Re: What Was Right About Behaviourism?

From: HARNAD Stevan (
Date: Fri Jun 07 1996 - 22:17:23 BST

> From: "Whitman Harry" <>
> Date: Mon, 27 May 1996 05:19:38 +0000
> The most valuable achievement realised by this discipline was to
> exclude from scientific study introspectionism. John Watson, probably
> the first real behaviourist typified the approach and dismissed
> introspectionism for it's necessary subjectiveness:- the only valid
> scientific approach to limit study to specific stimuli and consequent
> observable periferal muscular and glandular responses. Thus
> emphasising that which the organism does, it's observable behaviour,
> not untestable introspection (mental data).


> This brought with it genuine,
> discliplined scientific methods allowing repeatable and thus
> checkable research involoving the collection of data from observed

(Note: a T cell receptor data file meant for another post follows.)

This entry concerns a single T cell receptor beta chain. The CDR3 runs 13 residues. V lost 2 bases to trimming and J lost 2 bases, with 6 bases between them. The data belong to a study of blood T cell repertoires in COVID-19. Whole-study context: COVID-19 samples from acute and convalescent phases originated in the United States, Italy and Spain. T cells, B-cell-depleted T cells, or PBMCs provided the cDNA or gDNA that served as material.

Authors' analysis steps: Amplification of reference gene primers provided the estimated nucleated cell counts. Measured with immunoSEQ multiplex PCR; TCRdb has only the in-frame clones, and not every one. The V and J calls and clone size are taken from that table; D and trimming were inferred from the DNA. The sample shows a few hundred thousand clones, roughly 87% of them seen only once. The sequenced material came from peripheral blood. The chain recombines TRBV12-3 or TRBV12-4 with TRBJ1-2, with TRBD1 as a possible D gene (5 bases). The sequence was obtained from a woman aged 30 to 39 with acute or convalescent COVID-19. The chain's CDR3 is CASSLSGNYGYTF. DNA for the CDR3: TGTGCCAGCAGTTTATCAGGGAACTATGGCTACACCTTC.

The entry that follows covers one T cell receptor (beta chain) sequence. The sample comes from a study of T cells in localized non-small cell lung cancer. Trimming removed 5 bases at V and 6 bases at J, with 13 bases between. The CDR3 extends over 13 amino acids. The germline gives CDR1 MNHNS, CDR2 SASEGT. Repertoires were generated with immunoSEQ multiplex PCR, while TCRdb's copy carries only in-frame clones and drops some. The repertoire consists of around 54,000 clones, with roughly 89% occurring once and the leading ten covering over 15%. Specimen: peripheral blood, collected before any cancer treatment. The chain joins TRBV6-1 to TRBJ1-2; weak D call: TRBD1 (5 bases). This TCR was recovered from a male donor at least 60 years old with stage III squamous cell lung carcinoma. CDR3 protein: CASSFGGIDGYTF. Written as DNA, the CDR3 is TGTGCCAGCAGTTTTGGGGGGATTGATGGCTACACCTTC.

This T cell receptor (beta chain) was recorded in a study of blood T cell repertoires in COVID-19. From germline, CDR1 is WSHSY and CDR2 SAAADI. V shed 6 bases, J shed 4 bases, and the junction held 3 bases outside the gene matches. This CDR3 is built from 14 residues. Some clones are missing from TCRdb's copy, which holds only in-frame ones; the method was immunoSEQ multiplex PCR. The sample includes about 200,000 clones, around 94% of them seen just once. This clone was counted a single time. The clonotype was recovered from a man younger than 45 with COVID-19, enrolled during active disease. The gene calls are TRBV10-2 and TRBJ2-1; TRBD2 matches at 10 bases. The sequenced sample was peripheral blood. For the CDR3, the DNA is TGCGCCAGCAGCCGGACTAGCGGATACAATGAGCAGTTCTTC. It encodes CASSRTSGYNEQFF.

> phenomena. Behaviourism can certainly be said to be able to explain
> some behaviour, of cognitively simple animals in carefully restricted
> circumstances. Such successes and together with the apparantly
> watertight scientific method did elevate the status and credibility of
> psychology to previously unseen heights which additionally led to
> successful clinical application of behaviourist principles in the
> treatment of phobias. Despite much activity by those who promote
> the 'mentalistic theory' approach, (how we see yellow or feel
> pain) the behaviourists are right to deny this method as essentially
> flawed as untestable.Behaviourism is much maligned but has played
> a fundemental role inthe establishment of psychology within the life
> sciences and has managed to be the dominant paradigm in the field
> for the majority this century.

Good job; for an A, elate to what's worng with behaviourism, as well as
to the issue of reverse engineering.

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